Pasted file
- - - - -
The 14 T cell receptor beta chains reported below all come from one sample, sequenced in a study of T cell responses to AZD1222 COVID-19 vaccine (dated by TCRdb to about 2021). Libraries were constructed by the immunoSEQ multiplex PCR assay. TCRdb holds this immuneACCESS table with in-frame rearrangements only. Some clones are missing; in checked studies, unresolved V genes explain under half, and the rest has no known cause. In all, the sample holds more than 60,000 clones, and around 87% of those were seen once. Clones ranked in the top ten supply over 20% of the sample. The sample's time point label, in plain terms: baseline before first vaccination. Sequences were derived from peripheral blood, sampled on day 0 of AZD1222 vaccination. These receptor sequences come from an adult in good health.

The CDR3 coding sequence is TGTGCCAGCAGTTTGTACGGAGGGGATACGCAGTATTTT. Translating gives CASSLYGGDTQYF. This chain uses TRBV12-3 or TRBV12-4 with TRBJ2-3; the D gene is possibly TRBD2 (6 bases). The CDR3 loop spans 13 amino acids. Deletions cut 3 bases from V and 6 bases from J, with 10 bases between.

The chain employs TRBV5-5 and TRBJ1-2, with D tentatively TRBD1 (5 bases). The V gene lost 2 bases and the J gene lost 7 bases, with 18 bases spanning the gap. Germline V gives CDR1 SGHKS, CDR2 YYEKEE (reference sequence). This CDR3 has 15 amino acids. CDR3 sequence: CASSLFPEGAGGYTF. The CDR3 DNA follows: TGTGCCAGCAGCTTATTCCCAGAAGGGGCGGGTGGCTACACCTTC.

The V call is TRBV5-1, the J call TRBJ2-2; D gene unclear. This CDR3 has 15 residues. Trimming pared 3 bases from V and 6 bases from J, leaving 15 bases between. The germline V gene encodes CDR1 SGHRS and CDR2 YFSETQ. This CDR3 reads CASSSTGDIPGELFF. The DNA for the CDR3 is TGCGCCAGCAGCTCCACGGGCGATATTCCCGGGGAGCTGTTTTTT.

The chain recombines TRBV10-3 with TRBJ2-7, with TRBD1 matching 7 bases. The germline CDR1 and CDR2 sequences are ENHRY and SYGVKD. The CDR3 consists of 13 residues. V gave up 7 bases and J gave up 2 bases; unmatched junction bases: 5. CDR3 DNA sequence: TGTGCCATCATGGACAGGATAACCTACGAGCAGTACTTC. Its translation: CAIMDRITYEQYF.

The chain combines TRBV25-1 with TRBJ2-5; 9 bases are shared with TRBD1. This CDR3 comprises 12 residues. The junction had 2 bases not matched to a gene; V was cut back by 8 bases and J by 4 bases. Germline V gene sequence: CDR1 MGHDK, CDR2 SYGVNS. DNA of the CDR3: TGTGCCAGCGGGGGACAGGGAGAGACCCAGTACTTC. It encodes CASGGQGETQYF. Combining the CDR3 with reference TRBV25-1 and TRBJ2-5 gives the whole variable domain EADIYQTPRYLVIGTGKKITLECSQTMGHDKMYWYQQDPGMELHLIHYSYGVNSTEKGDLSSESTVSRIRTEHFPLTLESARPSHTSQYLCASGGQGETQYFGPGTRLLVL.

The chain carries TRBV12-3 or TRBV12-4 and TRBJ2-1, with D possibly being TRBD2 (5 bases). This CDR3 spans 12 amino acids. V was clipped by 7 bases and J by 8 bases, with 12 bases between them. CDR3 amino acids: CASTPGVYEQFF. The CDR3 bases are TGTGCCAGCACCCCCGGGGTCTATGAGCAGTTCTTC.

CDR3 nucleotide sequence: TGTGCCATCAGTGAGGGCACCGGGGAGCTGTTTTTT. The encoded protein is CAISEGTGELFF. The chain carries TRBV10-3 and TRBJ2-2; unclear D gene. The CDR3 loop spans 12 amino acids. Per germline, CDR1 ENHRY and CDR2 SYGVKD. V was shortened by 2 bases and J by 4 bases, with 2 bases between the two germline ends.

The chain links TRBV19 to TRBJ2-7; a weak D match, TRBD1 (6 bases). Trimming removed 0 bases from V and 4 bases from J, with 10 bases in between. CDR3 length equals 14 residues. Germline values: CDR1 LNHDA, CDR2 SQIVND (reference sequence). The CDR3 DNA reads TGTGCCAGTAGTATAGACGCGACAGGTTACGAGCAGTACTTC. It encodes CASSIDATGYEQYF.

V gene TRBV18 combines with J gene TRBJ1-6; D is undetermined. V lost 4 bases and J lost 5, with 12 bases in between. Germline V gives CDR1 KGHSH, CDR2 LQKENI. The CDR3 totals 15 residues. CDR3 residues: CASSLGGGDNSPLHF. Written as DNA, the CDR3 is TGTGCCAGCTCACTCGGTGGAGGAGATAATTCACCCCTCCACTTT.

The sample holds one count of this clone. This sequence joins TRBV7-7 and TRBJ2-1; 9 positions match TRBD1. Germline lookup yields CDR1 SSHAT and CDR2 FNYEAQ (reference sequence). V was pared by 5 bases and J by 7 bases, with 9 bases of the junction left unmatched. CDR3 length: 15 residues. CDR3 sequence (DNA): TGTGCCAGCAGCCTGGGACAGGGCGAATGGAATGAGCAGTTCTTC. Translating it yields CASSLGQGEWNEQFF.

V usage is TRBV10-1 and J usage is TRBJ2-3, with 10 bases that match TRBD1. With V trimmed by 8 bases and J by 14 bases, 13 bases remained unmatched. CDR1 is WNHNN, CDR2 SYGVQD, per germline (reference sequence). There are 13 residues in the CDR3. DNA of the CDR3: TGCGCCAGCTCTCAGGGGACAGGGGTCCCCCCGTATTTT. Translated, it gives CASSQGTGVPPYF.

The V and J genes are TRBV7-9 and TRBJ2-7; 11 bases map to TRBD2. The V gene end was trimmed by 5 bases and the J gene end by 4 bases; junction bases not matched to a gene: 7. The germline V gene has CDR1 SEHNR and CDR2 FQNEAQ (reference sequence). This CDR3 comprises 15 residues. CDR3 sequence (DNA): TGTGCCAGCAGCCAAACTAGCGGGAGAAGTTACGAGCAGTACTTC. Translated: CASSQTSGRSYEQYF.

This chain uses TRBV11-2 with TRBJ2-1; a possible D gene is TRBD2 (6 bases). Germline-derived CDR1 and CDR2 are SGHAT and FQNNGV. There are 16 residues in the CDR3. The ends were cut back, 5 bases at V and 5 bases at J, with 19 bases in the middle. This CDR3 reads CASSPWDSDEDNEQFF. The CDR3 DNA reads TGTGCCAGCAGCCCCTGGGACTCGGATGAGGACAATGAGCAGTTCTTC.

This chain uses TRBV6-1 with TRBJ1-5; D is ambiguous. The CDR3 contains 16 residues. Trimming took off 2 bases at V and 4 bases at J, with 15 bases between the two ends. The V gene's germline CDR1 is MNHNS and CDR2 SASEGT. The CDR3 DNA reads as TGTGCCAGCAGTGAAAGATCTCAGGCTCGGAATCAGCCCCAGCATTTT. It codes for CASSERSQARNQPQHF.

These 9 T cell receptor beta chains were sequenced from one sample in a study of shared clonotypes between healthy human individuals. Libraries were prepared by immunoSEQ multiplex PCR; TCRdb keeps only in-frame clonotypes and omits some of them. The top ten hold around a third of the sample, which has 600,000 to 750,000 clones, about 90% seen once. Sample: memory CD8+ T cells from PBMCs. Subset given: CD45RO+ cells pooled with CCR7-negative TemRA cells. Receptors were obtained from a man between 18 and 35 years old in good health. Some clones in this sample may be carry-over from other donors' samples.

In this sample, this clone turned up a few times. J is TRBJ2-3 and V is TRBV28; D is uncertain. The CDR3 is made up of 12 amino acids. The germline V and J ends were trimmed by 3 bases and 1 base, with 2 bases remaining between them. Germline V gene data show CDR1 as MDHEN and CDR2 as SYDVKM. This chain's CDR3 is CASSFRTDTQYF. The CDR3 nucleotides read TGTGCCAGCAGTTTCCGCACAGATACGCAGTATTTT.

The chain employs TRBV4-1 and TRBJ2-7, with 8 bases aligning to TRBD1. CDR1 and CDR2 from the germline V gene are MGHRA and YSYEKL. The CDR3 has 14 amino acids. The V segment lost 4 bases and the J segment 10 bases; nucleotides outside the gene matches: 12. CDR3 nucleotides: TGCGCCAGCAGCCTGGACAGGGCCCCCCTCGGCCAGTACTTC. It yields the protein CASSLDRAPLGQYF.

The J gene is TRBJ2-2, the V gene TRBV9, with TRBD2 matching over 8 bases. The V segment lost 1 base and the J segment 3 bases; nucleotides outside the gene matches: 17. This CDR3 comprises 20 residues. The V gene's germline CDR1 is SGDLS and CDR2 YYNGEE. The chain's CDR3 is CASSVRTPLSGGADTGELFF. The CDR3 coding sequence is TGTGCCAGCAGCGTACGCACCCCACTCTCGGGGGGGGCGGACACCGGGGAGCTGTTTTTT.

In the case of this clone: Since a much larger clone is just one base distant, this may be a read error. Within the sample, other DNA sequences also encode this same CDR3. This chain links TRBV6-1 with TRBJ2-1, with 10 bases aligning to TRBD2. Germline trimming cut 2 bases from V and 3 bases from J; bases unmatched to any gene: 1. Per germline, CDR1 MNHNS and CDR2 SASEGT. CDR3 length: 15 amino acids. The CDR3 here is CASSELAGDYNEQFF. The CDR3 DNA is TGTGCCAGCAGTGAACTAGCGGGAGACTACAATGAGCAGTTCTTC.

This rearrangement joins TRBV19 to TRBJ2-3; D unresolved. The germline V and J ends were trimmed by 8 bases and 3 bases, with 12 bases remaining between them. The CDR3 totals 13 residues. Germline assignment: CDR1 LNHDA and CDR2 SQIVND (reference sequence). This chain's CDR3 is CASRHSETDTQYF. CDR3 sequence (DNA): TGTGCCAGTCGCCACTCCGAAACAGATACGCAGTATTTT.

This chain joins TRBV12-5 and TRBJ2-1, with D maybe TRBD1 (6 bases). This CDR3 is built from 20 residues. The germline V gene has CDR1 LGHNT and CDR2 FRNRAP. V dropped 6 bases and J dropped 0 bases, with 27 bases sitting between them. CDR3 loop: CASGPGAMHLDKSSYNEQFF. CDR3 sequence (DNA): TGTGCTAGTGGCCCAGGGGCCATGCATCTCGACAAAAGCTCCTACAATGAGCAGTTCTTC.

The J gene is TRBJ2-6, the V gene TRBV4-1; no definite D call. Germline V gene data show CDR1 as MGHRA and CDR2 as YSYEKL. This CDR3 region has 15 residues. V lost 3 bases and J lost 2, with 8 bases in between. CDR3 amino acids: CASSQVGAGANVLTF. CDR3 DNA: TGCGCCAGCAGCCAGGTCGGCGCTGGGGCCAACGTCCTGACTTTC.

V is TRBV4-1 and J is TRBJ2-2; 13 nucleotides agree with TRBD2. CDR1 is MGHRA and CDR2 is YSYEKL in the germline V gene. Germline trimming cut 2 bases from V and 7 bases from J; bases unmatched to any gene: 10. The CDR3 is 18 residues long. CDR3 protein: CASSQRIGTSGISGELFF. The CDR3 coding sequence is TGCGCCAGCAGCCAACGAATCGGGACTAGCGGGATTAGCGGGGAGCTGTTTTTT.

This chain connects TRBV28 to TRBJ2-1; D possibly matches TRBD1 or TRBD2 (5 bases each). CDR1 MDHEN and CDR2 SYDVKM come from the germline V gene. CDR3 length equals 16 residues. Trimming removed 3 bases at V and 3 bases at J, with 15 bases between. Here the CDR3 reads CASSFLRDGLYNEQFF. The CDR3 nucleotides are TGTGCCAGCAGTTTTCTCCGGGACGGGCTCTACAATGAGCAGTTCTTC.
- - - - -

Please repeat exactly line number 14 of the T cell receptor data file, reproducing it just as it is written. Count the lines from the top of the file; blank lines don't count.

This chain uses TRBV11-2 with TRBJ2-1; a possible D gene is TRBD2 (6 bases). Germline-derived CDR1 and CDR2 are SGHAT and FQNNGV. There are 16 residues in the CDR3. The ends were cut back, 5 bases at V and 5 bases at J, with 19 bases in the middle. This CDR3 reads CASSPWDSDEDNEQFF. The CDR3 DNA reads TGTGCCAGCAGCCCCTGGGACTCGGATGAGGACAATGAGCAGTTCTTC.